The Happytime Murders isn't good, which is no surprise at all; but it is very close to being good, which is quite a surprise indeed. Basically, the problem is this: it's poisonously unfunny. The film is an enthusiastic participant in the current wave of adults-only comedy, where cursing is funny, cursing in a sexualised manner is funnier, and talking about sex in increasingly complicated, biologically unlikely ways is funniest. And on the side, the suspicion that it is much funnier to do all these things in the context of an entertainment form that is generally regarded as family-friendly. In other words, it's every bit a post-Deadpool, post-Sausage Party kind of film, and this time around, the target of the scandalising, transgressive vulgarity is The Jim Henson Company, which in a weird twist is also The Happytime Murders's production company.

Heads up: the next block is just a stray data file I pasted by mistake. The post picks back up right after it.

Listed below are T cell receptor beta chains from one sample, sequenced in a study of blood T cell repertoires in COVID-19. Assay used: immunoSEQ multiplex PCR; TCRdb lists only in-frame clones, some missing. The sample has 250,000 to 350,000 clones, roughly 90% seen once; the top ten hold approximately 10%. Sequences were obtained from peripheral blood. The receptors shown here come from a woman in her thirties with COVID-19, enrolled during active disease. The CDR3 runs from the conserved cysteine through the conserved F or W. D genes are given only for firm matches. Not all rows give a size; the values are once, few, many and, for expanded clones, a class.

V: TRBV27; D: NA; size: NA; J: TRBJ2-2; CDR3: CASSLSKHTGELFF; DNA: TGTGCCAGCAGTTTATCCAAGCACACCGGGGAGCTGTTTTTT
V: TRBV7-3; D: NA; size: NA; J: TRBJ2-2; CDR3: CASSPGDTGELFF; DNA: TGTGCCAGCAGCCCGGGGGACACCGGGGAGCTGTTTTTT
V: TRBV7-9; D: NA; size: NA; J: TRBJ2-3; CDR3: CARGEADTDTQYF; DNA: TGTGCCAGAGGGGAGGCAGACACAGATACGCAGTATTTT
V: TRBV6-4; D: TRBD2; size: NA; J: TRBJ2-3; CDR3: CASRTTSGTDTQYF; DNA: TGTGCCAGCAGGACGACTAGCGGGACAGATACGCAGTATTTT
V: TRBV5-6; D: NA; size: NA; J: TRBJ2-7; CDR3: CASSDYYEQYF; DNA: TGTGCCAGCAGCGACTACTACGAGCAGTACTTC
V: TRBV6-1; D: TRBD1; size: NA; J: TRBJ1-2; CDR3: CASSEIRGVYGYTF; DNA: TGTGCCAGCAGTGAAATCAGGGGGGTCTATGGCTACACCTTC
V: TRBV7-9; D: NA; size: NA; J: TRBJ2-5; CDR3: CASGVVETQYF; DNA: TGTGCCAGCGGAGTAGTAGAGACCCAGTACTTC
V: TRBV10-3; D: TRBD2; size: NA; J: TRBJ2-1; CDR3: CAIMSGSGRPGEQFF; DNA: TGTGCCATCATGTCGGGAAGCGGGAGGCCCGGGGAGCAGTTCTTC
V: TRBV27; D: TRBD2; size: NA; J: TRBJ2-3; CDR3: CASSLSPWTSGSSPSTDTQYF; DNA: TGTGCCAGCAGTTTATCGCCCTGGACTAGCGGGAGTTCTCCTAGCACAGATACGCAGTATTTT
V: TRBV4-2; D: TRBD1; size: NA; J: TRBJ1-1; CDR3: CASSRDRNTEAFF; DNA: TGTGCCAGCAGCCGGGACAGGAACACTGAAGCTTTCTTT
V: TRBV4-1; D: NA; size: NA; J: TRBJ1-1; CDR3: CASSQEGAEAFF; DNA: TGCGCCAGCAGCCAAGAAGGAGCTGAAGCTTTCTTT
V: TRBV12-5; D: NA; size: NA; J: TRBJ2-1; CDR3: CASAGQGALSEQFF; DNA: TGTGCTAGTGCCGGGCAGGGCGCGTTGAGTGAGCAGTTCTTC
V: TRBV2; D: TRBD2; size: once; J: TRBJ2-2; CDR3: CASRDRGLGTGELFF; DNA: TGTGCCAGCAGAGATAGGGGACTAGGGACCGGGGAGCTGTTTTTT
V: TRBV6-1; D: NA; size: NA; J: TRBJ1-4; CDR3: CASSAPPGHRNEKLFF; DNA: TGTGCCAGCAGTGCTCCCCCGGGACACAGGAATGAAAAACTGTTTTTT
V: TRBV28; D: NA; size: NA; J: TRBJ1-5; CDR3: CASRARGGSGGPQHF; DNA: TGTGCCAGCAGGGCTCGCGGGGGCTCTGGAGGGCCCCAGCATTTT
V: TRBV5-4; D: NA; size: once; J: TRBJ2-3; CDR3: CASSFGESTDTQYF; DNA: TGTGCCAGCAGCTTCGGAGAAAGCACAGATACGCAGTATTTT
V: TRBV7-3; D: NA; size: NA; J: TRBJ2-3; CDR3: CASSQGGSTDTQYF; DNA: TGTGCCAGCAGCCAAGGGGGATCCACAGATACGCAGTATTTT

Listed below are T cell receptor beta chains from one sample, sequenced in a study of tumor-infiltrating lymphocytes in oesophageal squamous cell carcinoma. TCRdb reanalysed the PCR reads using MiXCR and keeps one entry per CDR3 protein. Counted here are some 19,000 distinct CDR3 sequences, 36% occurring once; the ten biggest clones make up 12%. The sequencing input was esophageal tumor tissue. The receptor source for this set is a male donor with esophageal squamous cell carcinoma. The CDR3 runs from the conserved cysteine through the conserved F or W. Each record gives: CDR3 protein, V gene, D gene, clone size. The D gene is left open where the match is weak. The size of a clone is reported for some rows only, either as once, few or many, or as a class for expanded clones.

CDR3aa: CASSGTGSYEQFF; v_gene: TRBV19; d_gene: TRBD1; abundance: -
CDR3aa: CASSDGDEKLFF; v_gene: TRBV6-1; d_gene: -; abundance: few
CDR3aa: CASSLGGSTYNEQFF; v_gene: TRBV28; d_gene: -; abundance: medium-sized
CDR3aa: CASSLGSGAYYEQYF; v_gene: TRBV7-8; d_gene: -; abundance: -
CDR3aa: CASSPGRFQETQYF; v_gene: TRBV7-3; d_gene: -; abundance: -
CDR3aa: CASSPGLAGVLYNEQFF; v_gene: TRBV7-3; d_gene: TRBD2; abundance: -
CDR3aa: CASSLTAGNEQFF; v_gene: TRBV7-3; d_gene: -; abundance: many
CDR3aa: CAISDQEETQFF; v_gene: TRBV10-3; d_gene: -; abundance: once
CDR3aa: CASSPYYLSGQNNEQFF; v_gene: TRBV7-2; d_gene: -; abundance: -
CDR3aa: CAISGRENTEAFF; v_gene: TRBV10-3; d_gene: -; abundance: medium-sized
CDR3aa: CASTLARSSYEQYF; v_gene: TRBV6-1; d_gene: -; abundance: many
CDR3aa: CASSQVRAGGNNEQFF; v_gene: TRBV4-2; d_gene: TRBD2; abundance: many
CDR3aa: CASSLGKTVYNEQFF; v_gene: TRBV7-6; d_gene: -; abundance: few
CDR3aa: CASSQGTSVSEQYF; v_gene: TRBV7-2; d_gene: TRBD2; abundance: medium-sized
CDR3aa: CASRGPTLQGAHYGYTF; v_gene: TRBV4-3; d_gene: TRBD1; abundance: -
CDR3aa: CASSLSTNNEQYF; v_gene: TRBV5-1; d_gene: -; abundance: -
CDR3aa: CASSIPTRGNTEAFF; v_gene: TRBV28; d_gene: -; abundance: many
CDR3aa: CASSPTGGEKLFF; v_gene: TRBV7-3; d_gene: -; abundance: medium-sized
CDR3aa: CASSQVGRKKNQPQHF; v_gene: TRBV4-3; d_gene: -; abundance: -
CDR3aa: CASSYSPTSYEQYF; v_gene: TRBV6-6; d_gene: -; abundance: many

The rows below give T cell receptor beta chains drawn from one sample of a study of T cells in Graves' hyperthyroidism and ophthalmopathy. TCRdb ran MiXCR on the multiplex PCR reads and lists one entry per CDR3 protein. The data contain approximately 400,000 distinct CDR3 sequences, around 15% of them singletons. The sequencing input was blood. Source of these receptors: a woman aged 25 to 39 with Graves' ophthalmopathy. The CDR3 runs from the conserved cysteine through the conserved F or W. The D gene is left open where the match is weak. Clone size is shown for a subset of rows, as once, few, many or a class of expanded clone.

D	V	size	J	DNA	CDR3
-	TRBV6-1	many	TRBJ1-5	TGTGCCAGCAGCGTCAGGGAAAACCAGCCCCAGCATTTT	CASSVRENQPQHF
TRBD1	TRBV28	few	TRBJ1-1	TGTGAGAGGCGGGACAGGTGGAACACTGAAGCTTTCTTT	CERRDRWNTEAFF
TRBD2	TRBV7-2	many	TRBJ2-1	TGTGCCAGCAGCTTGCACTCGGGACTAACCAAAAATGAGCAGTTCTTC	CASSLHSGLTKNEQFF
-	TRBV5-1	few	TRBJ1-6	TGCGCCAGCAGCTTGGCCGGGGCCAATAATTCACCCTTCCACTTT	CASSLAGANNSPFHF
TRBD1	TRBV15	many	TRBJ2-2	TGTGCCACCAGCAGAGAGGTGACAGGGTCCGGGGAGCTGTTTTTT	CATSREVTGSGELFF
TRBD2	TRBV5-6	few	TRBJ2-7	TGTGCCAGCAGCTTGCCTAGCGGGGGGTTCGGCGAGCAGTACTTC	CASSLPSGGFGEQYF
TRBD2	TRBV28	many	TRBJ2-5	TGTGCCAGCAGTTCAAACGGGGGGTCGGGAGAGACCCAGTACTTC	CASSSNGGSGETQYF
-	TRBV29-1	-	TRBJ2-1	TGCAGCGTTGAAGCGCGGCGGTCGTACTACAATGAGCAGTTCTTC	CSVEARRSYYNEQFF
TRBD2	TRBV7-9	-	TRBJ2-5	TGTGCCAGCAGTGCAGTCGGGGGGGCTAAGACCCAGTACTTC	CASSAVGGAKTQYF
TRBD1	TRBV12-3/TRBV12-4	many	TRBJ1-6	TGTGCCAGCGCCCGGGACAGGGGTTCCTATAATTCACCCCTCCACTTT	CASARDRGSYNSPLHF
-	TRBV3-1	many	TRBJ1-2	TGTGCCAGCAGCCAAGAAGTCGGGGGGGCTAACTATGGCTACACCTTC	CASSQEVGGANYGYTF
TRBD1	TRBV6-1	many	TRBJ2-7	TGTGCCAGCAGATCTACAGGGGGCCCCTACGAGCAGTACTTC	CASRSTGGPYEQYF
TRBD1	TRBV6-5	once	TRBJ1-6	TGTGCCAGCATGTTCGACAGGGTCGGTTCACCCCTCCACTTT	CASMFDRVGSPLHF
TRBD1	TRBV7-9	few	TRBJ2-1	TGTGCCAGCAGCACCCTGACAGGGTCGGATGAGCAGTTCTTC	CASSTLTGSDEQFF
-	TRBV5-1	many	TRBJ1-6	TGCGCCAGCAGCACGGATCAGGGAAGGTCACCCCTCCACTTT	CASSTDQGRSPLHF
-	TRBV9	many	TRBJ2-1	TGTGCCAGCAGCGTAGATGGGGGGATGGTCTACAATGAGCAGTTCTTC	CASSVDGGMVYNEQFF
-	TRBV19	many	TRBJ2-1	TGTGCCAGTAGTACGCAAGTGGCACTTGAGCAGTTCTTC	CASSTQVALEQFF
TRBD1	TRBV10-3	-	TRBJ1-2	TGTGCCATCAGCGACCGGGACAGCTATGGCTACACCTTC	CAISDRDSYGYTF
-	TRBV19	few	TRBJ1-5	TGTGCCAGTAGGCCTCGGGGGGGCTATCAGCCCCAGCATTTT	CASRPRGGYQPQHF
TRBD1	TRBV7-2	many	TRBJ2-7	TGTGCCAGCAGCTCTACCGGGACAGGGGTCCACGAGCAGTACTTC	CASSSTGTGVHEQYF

The film has been languishing in development hell for a decade, as Jim Henson's son Brian has steadfastly, hopelessly kept the fires lit for the principle that people really want to watch a violent, sexual story built around Muppets. But even if he'd made it the first time he wanted to, it would still feel old hat. The very narrow concept of films parodying The Muppet Show and its characters with vulgar language, explicit sex, and wanton violence has already been done twice to my first-hand knowledge, in 1976 with Let My Puppets Come and in 1989 with Meet the Feebles. If we're willing to broaden the definition a bit wider, to include puppets that aren't specifically parodying the Jim Henson style, that also adds in 2004's Team America: World Police, which would have been a bright, shiny new memory at the time Brian Henson was first shopping around his project.